JACKSON COUNTY, IL (KFVS) - The Jackson County Health Department announced it will reduce its hours and cease operations on Fridays.
According to the health department, this decision is a direct result of financial pressures faced by the organization, including a lack of an adopted state budget.
Starting Dec. 1, 2015, the department will be open weekly Monday through Thursday and will be closed on Fridays.
Full-time employees face a two hour per week reduction, going from 35 hours to 33 hours each week. These employees will face about a 6 percent pay cut.
The facility will be open longer hours on Monday and Thursday, however, those times have not yet been determined.
According to the health department, this was the best option. It considered other options including employee layoffs and elimination of some public health programs.
It's a decision administrator Miriam Link-Mullison says, is a tough one.
"As I said we want to be a health department that provides five days of quality services," Link- Mullison said. "With the money we've currently been given and the expenses we face…we can't be that health department and that's sad to me."
Link-Mullison says many local health departments throughout the state are facing a difficult time with the budget impasse.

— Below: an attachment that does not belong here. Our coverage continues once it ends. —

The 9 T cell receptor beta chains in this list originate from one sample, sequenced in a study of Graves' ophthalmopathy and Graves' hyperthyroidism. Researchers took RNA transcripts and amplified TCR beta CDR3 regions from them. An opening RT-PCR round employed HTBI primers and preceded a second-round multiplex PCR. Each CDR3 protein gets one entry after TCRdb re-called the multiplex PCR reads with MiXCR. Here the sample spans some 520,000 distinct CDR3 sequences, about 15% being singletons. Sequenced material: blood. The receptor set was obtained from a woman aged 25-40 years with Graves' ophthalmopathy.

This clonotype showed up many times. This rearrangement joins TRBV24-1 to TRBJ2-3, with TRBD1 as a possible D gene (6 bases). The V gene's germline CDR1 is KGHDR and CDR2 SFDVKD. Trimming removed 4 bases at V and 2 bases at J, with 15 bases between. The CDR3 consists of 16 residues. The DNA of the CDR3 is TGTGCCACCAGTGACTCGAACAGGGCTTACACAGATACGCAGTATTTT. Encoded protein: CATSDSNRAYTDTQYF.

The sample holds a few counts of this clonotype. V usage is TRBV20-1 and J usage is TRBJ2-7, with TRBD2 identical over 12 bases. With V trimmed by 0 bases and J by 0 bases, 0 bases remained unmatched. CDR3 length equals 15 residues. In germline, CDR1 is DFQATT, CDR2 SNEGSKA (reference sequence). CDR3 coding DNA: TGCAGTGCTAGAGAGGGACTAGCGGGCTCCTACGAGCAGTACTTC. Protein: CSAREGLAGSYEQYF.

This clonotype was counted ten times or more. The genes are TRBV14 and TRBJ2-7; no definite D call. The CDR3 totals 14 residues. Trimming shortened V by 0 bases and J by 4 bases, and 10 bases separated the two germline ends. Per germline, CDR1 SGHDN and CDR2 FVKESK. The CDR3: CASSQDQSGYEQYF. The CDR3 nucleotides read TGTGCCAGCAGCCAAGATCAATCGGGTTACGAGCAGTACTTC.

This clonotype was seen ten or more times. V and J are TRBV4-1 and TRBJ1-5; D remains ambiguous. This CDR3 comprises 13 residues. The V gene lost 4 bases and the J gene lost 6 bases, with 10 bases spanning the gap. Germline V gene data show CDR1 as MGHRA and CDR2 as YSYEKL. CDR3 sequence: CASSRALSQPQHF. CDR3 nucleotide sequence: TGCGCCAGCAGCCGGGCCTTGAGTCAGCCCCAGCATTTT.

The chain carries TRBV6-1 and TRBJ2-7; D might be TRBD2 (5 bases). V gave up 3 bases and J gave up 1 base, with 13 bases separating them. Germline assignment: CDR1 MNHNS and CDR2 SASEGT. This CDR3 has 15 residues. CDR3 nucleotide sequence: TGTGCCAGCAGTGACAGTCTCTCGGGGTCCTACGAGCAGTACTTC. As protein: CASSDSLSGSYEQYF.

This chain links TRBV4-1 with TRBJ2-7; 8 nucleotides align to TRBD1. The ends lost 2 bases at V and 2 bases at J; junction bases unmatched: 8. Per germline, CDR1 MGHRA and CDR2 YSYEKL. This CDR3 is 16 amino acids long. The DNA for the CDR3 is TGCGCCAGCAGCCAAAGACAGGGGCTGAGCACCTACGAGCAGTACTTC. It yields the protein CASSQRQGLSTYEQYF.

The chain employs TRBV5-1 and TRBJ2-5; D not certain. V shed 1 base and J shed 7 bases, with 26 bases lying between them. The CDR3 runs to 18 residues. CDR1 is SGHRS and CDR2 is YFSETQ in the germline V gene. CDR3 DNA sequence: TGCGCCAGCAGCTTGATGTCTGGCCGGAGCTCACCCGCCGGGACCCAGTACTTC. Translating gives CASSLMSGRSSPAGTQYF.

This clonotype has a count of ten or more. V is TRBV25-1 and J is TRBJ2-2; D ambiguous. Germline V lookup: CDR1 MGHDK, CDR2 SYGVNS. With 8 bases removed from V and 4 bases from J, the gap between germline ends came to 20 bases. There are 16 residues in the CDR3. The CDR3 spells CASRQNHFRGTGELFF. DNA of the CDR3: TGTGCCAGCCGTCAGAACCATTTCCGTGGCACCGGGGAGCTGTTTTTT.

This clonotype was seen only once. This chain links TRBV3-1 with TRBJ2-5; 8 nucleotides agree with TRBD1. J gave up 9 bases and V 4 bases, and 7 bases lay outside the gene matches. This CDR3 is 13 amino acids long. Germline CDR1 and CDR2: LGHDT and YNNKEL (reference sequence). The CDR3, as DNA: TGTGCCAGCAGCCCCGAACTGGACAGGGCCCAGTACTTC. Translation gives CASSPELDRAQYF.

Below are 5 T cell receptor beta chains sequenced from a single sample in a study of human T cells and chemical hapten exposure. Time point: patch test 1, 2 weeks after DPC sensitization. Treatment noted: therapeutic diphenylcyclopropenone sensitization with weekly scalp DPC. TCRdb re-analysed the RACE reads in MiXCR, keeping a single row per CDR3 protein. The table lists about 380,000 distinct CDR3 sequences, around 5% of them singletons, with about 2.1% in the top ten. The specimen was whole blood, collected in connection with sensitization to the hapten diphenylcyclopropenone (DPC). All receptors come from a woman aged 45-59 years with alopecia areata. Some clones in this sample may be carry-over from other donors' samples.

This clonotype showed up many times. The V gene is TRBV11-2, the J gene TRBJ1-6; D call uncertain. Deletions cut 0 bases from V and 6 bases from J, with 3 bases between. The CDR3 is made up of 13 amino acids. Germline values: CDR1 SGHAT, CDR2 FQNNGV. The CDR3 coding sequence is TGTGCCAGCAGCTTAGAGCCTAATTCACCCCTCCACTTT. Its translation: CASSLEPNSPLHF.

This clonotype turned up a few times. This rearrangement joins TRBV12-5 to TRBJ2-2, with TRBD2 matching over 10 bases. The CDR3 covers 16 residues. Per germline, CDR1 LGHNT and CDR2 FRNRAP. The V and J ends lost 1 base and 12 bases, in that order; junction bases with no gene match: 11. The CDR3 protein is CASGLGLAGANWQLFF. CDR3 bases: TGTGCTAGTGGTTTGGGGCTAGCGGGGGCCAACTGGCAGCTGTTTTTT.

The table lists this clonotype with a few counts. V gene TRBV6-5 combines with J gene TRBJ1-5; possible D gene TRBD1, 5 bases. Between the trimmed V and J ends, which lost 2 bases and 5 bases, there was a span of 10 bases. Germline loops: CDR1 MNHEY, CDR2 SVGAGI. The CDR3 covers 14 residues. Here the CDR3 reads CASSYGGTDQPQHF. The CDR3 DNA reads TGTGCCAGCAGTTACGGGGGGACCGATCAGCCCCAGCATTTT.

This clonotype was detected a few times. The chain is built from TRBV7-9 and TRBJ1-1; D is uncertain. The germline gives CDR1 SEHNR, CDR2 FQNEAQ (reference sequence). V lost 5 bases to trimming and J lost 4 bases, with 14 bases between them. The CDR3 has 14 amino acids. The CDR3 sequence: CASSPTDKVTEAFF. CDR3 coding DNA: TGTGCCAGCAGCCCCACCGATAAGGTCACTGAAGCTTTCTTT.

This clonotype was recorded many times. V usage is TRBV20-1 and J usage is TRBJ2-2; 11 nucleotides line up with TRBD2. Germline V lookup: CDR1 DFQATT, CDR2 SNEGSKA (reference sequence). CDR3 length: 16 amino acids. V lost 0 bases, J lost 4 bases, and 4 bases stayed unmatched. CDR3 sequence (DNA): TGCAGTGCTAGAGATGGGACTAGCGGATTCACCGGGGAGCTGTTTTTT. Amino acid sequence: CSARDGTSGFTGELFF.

"Local health departments have not received their state money," Link Mullison said. "Lots of other people have received their state money even though there's not a state budget. Local health departments have not."
Link-Mullison says the department has gotten some of its federal money, but not state money and is uncertain of when that will be.
"When are we going to get our state money," Link-Mullison asked. "Who knows, no one knows and when we do get it, is there going to be money left to pay? What is going to be the amount? Because not only are we facing the uncertainty of not knowing when we'll be getting the money. In some of our grant lines, we don't know how much we're getting."
The reduction on operating hours and staff work schedules allows the department to save more money than the other options considered, and allows valued programs, such as WIC and Family Planning, to continue.
The department reports it has faced very tight budgets for about seven years due to various issues, including elimination, reduction and stagnation in various revenue sources, including grants and property tax dollars.
The health department says it was faced with picking up an additional $800,000 in benefit costs, including employee retirement and health insurance costs.
The public health staff has been cut by about 20 percent through attrition since 2008.